Gibraltar: Morton discusses priorities in post-Brexit relations
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Dr Andrew Dowling, reader in contemporary Spanish politics at the University of Cardiff, notes the “historically complicated relationship” Britain and Spain share over the matter. He told Express.co.uk: “I think in any meeting between British and Spanish governments, it will be there. You’ve got a territorial conflict between the two countries around Gibraltar, so that can never be ignored.
“As far as Spaniards are concerned, the vast majority of Gibraltar is Spanish, and therefore Gibraltar should be Spanish, and should belong to Spain, and is part of Andalucia, and so on and so forth.
“And it’s held by Britain. That’s always going to be a stone in the shoe of relations.”
Gibraltar has belonged to Britain since the Treaty of Utrecht in 1713.
Dr Dowling explained that British perceptions of Gibraltar may not line up to that of Spain.
He said: “For Spain, it’s part of the national territory that is held by another country, and I think Britain doesn’t necessarily get that.
“British governments historically have not really seen how deeply ingrained that is for most Spaniards, that this is a kind of a wound – it’s an open sore from a treaty of 300 years ago.”
The historian added: “It’s much more important to the Spaniards than it is to the British.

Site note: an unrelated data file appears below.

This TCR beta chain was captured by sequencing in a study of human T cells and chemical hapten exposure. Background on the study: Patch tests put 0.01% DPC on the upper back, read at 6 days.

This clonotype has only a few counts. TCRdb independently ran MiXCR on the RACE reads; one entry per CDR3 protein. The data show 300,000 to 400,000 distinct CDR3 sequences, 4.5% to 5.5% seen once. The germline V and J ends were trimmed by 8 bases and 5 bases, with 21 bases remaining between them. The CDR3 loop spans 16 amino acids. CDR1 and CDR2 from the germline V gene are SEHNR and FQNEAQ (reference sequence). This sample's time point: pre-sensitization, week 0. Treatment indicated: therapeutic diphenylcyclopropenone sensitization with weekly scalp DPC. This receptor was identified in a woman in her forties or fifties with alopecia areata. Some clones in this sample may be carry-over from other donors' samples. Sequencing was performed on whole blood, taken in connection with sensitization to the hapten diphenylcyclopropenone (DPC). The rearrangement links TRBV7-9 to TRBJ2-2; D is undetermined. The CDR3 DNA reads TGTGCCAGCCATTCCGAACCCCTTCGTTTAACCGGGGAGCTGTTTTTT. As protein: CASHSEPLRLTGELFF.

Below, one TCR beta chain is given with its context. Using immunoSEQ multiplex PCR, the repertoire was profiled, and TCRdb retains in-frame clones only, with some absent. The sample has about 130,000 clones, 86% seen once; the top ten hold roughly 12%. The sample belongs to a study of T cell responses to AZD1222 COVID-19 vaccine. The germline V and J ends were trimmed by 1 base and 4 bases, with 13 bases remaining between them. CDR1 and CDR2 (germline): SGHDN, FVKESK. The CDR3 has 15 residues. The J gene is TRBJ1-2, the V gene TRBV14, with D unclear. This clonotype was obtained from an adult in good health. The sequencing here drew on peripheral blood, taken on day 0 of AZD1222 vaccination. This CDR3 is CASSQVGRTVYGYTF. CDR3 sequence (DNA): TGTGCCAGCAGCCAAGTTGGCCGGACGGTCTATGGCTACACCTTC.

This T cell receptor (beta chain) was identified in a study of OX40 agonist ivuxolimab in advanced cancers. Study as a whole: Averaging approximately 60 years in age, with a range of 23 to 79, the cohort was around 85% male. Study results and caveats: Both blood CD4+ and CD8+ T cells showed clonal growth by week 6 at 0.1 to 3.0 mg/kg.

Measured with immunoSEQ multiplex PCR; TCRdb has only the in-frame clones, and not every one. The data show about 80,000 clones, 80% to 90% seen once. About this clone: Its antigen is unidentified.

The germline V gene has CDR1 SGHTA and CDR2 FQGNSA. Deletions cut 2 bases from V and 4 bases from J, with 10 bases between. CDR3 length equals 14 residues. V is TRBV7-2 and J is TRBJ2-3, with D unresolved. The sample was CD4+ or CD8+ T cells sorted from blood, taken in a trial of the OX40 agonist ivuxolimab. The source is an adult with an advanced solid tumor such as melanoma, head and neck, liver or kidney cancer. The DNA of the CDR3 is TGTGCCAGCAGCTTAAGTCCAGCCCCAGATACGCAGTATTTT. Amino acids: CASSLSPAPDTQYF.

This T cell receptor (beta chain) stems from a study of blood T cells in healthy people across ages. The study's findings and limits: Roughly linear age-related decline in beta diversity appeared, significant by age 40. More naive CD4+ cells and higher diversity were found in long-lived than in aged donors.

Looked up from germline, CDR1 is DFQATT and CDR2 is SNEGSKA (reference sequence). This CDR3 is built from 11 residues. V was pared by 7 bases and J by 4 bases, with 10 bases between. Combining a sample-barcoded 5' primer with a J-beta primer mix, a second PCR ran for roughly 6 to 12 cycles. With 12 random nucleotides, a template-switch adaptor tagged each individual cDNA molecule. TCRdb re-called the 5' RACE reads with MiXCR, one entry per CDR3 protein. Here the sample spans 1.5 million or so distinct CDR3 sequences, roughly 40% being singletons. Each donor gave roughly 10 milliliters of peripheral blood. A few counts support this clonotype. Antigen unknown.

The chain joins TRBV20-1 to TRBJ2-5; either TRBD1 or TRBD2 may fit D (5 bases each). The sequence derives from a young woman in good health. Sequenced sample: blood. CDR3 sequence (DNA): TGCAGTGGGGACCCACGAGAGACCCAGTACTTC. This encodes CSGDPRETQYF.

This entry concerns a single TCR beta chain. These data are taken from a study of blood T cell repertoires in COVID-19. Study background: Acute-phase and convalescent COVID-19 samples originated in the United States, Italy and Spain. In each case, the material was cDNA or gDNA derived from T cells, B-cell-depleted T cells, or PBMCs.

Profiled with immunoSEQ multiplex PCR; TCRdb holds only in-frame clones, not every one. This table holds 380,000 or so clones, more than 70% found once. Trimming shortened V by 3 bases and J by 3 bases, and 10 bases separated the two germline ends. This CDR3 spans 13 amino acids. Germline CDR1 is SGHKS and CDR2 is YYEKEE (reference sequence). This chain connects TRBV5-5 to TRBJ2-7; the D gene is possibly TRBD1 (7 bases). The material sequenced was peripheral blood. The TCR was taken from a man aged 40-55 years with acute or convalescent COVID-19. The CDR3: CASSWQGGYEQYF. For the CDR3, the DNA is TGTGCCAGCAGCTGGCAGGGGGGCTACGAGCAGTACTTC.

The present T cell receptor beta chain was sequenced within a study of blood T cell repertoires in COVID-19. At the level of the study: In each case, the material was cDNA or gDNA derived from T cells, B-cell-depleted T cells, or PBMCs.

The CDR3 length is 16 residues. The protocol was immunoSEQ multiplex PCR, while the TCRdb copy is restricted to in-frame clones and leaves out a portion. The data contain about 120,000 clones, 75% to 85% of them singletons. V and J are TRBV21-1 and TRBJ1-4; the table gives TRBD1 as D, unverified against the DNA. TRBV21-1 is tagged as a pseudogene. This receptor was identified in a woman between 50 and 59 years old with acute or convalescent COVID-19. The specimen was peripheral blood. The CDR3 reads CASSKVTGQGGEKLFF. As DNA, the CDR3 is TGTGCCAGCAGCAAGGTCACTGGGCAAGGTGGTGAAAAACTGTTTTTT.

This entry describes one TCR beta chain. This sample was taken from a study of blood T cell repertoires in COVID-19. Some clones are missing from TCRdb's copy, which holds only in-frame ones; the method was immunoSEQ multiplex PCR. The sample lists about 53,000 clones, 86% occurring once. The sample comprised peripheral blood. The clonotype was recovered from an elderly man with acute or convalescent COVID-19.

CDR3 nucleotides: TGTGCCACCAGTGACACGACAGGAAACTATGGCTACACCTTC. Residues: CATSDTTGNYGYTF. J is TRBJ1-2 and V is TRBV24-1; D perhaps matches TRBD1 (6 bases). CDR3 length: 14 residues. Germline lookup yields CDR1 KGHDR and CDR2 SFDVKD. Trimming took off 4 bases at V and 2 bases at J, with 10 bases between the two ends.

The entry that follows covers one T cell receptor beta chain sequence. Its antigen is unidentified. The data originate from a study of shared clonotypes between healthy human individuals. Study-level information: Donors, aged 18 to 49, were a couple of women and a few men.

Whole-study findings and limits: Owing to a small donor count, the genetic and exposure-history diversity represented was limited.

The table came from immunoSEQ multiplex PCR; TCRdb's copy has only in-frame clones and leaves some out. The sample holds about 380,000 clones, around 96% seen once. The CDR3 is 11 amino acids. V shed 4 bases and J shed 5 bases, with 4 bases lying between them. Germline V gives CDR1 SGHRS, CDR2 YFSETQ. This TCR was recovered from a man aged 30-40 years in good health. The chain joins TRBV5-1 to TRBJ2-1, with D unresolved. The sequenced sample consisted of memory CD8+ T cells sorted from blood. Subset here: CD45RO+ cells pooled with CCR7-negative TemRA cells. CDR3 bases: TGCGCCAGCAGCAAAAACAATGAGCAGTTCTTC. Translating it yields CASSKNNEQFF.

“The British tend not to give it much thought.”
Dr Dowling made the comparison that “for Spain, it’s like how the Isle of Wight would be to Britain”.
Gibraltar’s future has been complicated since the UK left the European Union.
Last week, the EU approved a mandate for talks about Gibraltar’s relationship with the bloc post-Brexit. The December 31, 2020 deal did not include a hard border between the island and Spain.
A preliminary agreement on Gibraltar was drawn up in the immediate aftermath of Brexit, which includes Gibraltar’s membership to the Schengen area.
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A separate agreement covering how Gibraltar operates post-Brexit is still required.
Earlier this month, the EU backed down from suggestions Spanish authorities could be stationed on Gibraltar, opting instead to support the border being maintained by EU-managed agency, Frontex, the Financial Times reported.
In July, the then-Foreign Secretary, Dominic Raab, condemned EU proposals as seeking “to undermine the UK’s sovereignty” as it included removing some checks from the Gibraltar-Spanish border.
Approximately 15,000 Spaniards cross the border into Gibraltar on a daily basis.
More solid borders between Spain and Gibraltar would complicate matters for these workers, as well as for permanent residents and local businesses.
Considerations are not exclusively limited to these travelling workers.
Dr Dowling said: “Britain also has substantial – you know, hundreds of thousands – of expats who, since Brexit, have had their experience of living and working in Spain transformed. So, that’s a major impact.
“Also, leaving Covid aside, normally, substantial numbers of Britons visit Spain in terms of annual tourism.”
This is another example of the “strong connections between Britain and Spain, that aren’t there in the case of, say, Britain and Germany.
“It’s a different, and a differential, relationship than with most other European countries.”
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